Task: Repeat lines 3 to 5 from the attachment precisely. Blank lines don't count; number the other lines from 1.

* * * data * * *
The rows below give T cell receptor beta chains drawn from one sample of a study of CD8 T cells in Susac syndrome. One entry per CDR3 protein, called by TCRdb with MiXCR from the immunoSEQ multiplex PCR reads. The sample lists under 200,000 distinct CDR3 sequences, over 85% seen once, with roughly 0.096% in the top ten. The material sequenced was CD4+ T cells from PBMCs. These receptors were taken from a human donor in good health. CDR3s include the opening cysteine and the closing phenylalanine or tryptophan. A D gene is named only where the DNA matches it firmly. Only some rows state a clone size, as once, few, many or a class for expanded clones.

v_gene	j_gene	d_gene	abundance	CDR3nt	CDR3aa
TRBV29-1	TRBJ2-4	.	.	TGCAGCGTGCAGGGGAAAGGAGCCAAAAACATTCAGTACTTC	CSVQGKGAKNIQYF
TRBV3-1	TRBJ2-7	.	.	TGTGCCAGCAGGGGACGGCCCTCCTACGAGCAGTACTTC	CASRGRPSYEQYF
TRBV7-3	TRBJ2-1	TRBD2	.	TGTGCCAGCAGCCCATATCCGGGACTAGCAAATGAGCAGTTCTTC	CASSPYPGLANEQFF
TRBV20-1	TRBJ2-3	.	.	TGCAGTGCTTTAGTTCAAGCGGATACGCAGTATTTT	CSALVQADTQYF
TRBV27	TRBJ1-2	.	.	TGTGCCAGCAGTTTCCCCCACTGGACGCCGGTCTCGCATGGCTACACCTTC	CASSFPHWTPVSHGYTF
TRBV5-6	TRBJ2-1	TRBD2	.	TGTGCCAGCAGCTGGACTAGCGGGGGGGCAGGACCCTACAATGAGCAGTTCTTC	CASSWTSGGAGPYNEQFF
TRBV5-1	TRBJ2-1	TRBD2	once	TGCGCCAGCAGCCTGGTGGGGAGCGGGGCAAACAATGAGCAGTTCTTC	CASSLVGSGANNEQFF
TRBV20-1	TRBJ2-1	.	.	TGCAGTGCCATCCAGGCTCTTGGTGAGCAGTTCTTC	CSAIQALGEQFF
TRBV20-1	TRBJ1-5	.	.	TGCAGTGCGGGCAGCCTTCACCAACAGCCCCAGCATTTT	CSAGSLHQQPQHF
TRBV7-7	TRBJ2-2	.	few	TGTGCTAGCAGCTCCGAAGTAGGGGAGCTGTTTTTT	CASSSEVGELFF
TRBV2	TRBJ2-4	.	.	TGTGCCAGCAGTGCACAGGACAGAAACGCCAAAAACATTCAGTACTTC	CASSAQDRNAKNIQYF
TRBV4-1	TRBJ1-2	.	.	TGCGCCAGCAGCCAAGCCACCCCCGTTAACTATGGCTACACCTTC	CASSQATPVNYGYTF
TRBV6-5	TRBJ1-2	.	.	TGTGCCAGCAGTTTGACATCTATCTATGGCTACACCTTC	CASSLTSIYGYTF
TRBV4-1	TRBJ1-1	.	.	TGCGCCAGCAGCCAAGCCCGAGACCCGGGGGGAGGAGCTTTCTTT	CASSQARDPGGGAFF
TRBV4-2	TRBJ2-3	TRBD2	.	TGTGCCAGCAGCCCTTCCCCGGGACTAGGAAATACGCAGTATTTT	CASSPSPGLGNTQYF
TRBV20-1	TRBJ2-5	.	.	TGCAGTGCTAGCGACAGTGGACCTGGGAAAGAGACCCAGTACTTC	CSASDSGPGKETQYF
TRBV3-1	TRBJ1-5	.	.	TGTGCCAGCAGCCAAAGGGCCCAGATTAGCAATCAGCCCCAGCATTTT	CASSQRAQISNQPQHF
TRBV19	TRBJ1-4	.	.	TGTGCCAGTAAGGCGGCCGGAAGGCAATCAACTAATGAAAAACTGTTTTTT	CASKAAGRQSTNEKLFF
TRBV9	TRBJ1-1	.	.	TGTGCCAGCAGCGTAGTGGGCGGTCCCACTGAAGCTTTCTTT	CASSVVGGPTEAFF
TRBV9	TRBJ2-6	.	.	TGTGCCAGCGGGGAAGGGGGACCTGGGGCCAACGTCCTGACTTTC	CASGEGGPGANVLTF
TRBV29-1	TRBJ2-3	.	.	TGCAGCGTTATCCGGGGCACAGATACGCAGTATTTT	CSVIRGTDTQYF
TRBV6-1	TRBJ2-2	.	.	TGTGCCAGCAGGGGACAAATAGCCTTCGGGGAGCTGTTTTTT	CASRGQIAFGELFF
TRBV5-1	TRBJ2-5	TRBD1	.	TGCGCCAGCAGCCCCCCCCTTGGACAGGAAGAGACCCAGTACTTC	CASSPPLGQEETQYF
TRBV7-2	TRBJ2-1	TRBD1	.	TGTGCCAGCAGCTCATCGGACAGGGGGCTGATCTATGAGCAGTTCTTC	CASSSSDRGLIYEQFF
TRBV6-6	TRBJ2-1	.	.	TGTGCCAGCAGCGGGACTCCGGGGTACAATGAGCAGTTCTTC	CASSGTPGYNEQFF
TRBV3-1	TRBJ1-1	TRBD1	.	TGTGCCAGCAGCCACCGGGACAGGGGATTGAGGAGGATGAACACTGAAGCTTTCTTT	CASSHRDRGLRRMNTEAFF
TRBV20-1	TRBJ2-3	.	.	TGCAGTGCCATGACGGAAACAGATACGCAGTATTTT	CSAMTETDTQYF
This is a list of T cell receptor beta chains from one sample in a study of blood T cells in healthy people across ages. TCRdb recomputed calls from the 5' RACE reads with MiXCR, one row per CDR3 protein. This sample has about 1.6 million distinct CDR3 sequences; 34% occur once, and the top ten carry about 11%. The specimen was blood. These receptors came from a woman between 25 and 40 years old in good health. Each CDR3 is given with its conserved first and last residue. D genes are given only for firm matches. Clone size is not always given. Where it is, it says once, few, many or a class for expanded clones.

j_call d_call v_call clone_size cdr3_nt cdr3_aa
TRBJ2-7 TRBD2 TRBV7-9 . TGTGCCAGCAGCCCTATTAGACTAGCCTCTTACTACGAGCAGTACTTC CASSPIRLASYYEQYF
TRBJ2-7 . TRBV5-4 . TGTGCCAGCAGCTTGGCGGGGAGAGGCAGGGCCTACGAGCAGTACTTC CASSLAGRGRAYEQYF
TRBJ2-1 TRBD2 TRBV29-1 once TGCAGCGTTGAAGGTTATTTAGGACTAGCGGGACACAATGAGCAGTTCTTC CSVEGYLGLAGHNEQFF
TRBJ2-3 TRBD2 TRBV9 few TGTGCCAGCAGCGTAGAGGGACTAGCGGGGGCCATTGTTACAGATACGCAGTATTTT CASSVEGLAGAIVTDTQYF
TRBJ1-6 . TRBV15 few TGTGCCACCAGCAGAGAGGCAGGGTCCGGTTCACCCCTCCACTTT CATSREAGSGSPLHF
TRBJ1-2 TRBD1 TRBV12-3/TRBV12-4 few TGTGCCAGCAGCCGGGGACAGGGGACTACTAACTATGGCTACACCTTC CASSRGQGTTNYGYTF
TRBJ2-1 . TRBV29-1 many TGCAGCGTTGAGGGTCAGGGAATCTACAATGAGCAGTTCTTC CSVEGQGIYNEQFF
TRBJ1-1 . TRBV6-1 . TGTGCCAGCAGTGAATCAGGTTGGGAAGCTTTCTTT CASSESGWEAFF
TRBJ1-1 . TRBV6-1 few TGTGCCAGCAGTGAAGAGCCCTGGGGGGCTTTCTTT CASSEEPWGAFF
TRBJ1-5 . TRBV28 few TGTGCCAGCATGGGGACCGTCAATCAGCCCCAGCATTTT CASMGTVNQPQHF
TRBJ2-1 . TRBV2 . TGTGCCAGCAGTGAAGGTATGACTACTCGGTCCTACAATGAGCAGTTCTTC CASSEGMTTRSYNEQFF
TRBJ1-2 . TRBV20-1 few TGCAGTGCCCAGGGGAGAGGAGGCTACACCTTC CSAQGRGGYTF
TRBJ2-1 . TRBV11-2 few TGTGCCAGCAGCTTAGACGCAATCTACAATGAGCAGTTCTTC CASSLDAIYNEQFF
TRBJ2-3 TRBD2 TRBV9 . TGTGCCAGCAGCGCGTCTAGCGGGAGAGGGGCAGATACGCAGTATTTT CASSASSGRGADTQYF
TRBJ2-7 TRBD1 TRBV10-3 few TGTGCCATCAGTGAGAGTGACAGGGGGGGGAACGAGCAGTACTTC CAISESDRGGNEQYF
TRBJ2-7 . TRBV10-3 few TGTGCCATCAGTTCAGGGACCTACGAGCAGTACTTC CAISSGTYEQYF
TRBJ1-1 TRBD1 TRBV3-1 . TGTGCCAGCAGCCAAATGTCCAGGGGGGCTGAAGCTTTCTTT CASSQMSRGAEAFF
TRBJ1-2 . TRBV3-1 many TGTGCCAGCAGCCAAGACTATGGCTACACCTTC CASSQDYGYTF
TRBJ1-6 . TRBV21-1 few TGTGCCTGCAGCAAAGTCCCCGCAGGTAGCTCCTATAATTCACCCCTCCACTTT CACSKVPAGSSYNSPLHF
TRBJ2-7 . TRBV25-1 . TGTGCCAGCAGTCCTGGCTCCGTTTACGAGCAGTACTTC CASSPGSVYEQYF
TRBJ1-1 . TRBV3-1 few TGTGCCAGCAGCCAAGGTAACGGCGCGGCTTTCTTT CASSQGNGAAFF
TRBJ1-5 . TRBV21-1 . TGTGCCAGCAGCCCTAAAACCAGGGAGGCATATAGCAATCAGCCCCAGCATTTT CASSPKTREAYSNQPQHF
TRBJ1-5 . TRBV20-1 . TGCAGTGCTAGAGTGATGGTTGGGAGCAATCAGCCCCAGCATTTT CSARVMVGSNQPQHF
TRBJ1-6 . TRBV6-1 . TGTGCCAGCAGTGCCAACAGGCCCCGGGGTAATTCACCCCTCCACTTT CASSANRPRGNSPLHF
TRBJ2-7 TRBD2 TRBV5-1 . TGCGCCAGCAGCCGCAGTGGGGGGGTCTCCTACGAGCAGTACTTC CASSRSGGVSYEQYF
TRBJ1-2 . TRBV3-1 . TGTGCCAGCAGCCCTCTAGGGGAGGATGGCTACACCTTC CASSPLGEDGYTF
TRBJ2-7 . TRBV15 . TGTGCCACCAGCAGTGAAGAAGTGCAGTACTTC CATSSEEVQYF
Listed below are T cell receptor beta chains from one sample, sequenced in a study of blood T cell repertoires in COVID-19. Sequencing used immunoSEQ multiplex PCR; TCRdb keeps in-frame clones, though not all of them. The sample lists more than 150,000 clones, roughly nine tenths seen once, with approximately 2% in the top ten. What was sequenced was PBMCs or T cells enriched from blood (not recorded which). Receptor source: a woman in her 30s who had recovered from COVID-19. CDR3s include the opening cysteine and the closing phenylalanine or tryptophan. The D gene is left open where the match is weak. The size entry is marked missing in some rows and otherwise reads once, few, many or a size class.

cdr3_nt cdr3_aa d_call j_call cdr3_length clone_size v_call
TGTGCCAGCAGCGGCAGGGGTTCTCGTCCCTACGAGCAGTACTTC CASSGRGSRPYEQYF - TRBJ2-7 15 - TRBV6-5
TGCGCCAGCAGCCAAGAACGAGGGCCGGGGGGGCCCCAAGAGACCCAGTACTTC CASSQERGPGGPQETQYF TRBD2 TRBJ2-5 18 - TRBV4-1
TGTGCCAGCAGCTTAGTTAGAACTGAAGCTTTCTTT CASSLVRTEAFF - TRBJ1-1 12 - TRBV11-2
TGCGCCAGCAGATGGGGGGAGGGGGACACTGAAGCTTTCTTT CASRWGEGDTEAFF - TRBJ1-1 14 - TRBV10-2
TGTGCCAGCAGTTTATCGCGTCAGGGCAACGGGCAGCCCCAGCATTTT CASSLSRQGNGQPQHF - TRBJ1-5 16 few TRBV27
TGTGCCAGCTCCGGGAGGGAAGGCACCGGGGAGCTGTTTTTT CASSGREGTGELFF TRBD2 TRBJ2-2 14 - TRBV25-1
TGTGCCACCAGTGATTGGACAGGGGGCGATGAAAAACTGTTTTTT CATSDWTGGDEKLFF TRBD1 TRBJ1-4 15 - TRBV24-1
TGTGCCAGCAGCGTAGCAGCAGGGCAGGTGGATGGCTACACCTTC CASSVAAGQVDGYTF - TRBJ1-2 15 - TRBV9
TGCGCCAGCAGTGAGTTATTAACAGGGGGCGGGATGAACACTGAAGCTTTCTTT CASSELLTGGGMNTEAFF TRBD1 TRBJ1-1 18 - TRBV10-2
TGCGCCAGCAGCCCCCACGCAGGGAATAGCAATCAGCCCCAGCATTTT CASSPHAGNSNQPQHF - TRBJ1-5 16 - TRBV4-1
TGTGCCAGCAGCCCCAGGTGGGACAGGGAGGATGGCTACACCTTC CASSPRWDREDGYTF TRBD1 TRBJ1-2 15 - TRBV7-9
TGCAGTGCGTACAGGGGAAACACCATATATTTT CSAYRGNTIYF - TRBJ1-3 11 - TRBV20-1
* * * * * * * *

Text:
TRBV29-1	TRBJ2-4	.	.	TGCAGCGTGCAGGGGAAAGGAGCCAAAAACATTCAGTACTTC	CSVQGKGAKNIQYF
TRBV3-1	TRBJ2-7	.	.	TGTGCCAGCAGGGGACGGCCCTCCTACGAGCAGTACTTC	CASRGRPSYEQYF
TRBV7-3	TRBJ2-1	TRBD2	.	TGTGCCAGCAGCCCATATCCGGGACTAGCAAATGAGCAGTTCTTC	CASSPYPGLANEQFF